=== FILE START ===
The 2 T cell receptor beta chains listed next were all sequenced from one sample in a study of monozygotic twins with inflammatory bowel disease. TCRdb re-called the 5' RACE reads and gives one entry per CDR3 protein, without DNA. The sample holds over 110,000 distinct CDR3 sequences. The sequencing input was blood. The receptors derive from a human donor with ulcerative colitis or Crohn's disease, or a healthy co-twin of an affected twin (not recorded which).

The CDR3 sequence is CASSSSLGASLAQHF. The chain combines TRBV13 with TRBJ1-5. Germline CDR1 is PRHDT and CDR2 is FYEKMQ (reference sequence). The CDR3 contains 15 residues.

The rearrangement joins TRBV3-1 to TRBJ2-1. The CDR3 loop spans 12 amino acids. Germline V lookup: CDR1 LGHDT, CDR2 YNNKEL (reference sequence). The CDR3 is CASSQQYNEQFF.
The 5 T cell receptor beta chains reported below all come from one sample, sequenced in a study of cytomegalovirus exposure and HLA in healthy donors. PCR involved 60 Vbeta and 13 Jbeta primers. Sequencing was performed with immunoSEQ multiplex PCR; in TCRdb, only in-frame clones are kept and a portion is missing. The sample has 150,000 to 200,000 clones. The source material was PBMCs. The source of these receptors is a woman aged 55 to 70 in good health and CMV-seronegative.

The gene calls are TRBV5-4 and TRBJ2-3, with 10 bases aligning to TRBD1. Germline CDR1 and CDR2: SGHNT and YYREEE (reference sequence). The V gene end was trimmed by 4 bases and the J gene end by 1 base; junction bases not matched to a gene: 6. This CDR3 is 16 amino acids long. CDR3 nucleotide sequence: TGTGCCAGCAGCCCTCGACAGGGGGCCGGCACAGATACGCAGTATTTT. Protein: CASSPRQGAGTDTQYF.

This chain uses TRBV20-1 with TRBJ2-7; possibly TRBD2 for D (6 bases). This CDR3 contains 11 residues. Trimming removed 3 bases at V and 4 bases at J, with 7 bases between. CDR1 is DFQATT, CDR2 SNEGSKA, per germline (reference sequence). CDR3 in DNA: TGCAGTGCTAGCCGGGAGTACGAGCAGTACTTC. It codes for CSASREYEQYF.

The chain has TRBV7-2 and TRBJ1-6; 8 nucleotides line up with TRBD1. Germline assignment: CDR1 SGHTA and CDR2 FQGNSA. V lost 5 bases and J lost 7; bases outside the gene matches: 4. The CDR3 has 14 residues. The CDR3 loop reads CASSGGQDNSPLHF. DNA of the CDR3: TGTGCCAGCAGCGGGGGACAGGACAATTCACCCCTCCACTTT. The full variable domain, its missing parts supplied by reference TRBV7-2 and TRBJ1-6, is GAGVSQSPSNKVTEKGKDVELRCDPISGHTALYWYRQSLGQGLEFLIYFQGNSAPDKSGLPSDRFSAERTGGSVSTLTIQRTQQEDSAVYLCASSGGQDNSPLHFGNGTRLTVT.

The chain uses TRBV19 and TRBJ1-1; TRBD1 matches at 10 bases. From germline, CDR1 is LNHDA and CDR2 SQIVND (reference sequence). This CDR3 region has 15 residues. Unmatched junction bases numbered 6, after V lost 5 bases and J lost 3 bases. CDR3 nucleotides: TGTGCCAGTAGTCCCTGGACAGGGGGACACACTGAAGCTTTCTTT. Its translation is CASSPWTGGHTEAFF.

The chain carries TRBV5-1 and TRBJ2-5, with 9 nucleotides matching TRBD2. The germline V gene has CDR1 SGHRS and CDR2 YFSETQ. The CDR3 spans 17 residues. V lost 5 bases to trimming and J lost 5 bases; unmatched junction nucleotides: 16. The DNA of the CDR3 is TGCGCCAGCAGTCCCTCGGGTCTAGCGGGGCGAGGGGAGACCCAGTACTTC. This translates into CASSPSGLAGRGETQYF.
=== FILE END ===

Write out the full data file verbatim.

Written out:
The 2 T cell receptor beta chains listed next were all sequenced from one sample in a study of monozygotic twins with inflammatory bowel disease. TCRdb re-called the 5' RACE reads and gives one entry per CDR3 protein, without DNA. The sample holds over 110,000 distinct CDR3 sequences. The sequencing input was blood. The receptors derive from a human donor with ulcerative colitis or Crohn's disease, or a healthy co-twin of an affected twin (not recorded which).

The CDR3 sequence is CASSSSLGASLAQHF. The chain combines TRBV13 with TRBJ1-5. Germline CDR1 is PRHDT and CDR2 is FYEKMQ (reference sequence). The CDR3 contains 15 residues.

The rearrangement joins TRBV3-1 to TRBJ2-1. The CDR3 loop spans 12 amino acids. Germline V lookup: CDR1 LGHDT, CDR2 YNNKEL (reference sequence). The CDR3 is CASSQQYNEQFF.
The 5 T cell receptor beta chains reported below all come from one sample, sequenced in a study of cytomegalovirus exposure and HLA in healthy donors. PCR involved 60 Vbeta and 13 Jbeta primers. Sequencing was performed with immunoSEQ multiplex PCR; in TCRdb, only in-frame clones are kept and a portion is missing. The sample has 150,000 to 200,000 clones. The source material was PBMCs. The source of these receptors is a woman aged 55 to 70 in good health and CMV-seronegative.

The gene calls are TRBV5-4 and TRBJ2-3, with 10 bases aligning to TRBD1. Germline CDR1 and CDR2: SGHNT and YYREEE (reference sequence). The V gene end was trimmed by 4 bases and the J gene end by 1 base; junction bases not matched to a gene: 6. This CDR3 is 16 amino acids long. CDR3 nucleotide sequence: TGTGCCAGCAGCCCTCGACAGGGGGCCGGCACAGATACGCAGTATTTT. Protein: CASSPRQGAGTDTQYF.

This chain uses TRBV20-1 with TRBJ2-7; possibly TRBD2 for D (6 bases). This CDR3 contains 11 residues. Trimming removed 3 bases at V and 4 bases at J, with 7 bases between. CDR1 is DFQATT, CDR2 SNEGSKA, per germline (reference sequence). CDR3 in DNA: TGCAGTGCTAGCCGGGAGTACGAGCAGTACTTC. It codes for CSASREYEQYF.

The chain has TRBV7-2 and TRBJ1-6; 8 nucleotides line up with TRBD1. Germline assignment: CDR1 SGHTA and CDR2 FQGNSA. V lost 5 bases and J lost 7; bases outside the gene matches: 4. The CDR3 has 14 residues. The CDR3 loop reads CASSGGQDNSPLHF. DNA of the CDR3: TGTGCCAGCAGCGGGGGACAGGACAATTCACCCCTCCACTTT. The full variable domain, its missing parts supplied by reference TRBV7-2 and TRBJ1-6, is GAGVSQSPSNKVTEKGKDVELRCDPISGHTALYWYRQSLGQGLEFLIYFQGNSAPDKSGLPSDRFSAERTGGSVSTLTIQRTQQEDSAVYLCASSGGQDNSPLHFGNGTRLTVT.

The chain uses TRBV19 and TRBJ1-1; TRBD1 matches at 10 bases. From germline, CDR1 is LNHDA and CDR2 SQIVND (reference sequence). This CDR3 region has 15 residues. Unmatched junction bases numbered 6, after V lost 5 bases and J lost 3 bases. CDR3 nucleotides: TGTGCCAGTAGTCCCTGGACAGGGGGACACACTGAAGCTTTCTTT. Its translation is CASSPWTGGHTEAFF.

The chain carries TRBV5-1 and TRBJ2-5, with 9 nucleotides matching TRBD2. The germline V gene has CDR1 SGHRS and CDR2 YFSETQ. The CDR3 spans 17 residues. V lost 5 bases to trimming and J lost 5 bases; unmatched junction nucleotides: 16. The DNA of the CDR3 is TGCGCCAGCAGTCCCTCGGGTCTAGCGGGGCGAGGGGAGACCCAGTACTTC. This translates into CASSPSGLAGRGETQYF.